White House Chief of Staff William Daley said on Sunday the U.S. was considering tapping into the strategic petroleum reserve (SPR) as a way to lower prices, adding that "a bunch of factors have to be looked at," not just prices.

One of those factors is coordinating with the other 27 member countries of the International Energy Agency (IEA), which hold emergency stockpiles equivalent to at least 90 days of net oil imports, counting both government and industry stocks.

Current levels of government-owned supplies are equivalent to about 1,000 times Libya's pre-crisis daily crude output of 1.6 million bpd. The proportion of crude and products in storage varies across countries.

As the world's biggest oil consumer, the United States holds the largest emergency oil stockpiles in the SPR. Four storage sites in Texas and Louisiana hold a total of 726.6 million barrels of crude, enough to cover the nation's needs for more than a month.

Hurricanes Katrina and Rita in 2005, which at the peak disrupted 1.5 million bpd of U.S. oil output, triggered the biggest release of emergency stockpiles yet because the storms also idled refineries in the U.S. Gulf coast, virtually paralyzing the supply chain of the world's top consumer.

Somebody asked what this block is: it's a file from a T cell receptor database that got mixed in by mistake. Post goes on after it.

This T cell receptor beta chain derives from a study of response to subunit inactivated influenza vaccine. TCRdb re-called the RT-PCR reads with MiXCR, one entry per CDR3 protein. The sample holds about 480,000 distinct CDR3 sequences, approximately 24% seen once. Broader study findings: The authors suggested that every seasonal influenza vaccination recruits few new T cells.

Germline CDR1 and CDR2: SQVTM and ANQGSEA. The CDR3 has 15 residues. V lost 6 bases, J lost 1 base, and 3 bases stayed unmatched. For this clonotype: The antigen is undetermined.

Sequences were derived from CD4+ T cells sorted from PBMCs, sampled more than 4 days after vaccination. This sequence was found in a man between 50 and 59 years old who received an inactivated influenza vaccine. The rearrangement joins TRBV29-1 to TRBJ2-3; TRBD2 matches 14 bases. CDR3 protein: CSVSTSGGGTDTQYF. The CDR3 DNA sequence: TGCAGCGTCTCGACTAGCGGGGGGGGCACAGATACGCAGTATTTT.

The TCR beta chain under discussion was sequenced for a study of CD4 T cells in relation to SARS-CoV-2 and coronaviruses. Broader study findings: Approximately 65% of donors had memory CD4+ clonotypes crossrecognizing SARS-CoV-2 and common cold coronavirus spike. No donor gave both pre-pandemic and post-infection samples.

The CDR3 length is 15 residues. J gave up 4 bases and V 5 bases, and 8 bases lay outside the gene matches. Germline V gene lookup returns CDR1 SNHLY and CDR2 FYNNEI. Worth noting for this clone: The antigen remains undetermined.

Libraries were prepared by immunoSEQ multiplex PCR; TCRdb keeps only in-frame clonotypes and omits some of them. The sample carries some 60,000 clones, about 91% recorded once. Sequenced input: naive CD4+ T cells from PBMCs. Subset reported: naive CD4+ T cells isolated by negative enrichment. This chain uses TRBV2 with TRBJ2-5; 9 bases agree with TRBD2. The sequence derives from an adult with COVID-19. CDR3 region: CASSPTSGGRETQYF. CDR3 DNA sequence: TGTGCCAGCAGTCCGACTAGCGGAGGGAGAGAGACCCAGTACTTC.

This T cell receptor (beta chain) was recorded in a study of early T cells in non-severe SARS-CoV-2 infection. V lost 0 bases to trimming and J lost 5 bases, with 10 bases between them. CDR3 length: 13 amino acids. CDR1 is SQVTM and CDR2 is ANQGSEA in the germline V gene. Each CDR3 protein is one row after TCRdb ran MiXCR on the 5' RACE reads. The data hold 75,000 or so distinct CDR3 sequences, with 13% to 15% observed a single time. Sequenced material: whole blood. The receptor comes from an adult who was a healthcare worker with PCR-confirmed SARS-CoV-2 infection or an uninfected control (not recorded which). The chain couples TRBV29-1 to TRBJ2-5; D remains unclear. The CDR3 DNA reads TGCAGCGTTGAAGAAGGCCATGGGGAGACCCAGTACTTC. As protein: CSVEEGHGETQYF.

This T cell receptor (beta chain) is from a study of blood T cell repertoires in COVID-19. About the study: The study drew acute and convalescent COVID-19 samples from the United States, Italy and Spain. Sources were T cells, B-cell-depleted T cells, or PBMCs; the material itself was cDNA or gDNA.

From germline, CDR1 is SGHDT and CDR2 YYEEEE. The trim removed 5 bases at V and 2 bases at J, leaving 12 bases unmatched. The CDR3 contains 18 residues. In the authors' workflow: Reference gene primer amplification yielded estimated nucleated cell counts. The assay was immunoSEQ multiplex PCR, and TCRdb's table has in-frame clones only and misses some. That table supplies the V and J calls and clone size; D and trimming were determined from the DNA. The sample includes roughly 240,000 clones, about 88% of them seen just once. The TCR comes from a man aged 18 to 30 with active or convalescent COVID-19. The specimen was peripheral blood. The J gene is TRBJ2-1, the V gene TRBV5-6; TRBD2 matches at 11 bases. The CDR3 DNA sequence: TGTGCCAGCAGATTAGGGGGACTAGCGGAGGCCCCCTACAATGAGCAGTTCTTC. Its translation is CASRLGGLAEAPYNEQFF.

After Katrina the IEA made available 60 million barrels through a combination of emergency stocks, increased U.S. crude output and demand restraint.

Japan and South Korea, among the world's top 5 crude oil importers, have no immediate plans to release oil from strategic reserves to fill any shortfall left by the unrest in Libya, industry and government officials said.

News about the potential use of U.S. emergency oil stocks failed to dampen prices as investors remained jittery that the unrest in oil-producing nations of the Mideast Gulf may escalate and affect crude production there.

"It doesn't matter what they say because it's fear," Barratt said, referring to the Obama administration's possible use of the SPR. "We have ample supplies after OPEC, led by Saudi Arabia, stepped in."


In Libya, troops loyal to Gaddafi launched counter-offensives against rebel-held towns on Sunday backed by tanks, artillery, warplanes and helicopters, attacking positions near the rebel-controlled oil port of Ras Lanuf, 660 km (410 miles) east of the capital.

Gaddafi has lost control to rebels of most of the country's east, the main oil producing region in the OPEC member nation. Many oil facilities are idle or working at well below capacity.

Oil sources said refining operations and exports of crude by firms operating in the town, including units or ventures with the state-owned National Oil Corp (NOC), had ground to a halt over previous days because of the unrest and supply problems.

Rebels now hold an area west of Ras Lanuf that includes al-Sidrah, the last major oil terminal town in the east of the country. That would mean rebels now have all the main oil terminals in the east of Libya in their hands.

Libya usually produces 1.6 million bpd, but output has been slashed by as much as 1 million bpd, according to the IEA.